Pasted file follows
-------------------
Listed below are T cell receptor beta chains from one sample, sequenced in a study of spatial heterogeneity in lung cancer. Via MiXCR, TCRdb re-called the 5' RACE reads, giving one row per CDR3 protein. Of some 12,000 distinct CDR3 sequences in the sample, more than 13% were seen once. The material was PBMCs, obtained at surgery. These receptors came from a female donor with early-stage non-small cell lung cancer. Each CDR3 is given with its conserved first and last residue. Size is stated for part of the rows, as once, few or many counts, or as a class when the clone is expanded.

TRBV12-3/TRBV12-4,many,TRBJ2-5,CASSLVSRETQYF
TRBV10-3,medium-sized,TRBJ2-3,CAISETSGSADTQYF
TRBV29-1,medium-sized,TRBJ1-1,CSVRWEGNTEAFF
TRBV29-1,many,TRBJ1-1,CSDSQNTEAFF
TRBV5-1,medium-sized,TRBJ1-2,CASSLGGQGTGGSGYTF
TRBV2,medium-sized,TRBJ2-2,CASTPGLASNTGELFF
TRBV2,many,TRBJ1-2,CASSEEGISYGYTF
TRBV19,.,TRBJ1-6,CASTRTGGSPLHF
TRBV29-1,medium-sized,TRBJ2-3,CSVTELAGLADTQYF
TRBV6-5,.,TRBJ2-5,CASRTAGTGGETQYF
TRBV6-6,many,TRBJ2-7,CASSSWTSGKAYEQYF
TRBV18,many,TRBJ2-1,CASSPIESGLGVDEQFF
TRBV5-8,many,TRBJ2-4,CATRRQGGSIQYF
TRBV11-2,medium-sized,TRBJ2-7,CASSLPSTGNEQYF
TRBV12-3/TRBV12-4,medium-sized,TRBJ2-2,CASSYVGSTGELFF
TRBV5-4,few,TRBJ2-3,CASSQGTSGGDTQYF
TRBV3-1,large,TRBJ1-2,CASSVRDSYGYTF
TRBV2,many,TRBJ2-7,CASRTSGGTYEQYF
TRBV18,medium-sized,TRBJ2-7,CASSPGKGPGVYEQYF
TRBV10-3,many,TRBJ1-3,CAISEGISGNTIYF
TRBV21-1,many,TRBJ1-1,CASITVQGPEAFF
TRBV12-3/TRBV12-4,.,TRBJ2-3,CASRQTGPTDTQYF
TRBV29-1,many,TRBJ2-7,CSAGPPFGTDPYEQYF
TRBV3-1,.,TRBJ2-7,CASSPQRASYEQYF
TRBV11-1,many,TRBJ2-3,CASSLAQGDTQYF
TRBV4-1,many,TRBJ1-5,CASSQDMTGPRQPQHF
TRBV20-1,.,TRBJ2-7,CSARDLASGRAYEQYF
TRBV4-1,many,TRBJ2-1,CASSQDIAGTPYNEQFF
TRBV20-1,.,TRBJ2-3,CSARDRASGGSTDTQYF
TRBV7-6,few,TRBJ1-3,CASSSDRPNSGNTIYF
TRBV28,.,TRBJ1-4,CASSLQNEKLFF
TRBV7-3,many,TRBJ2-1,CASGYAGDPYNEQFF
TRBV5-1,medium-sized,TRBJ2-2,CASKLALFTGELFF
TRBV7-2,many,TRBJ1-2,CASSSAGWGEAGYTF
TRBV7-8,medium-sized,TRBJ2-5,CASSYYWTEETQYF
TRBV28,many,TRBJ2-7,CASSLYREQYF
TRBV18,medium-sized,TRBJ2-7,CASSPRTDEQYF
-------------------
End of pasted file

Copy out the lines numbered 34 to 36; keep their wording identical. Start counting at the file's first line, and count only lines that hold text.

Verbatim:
TRBV5-1,medium-sized,TRBJ2-2,CASKLALFTGELFF
TRBV7-2,many,TRBJ1-2,CASSSAGWGEAGYTF
TRBV7-8,medium-sized,TRBJ2-5,CASSYYWTEETQYF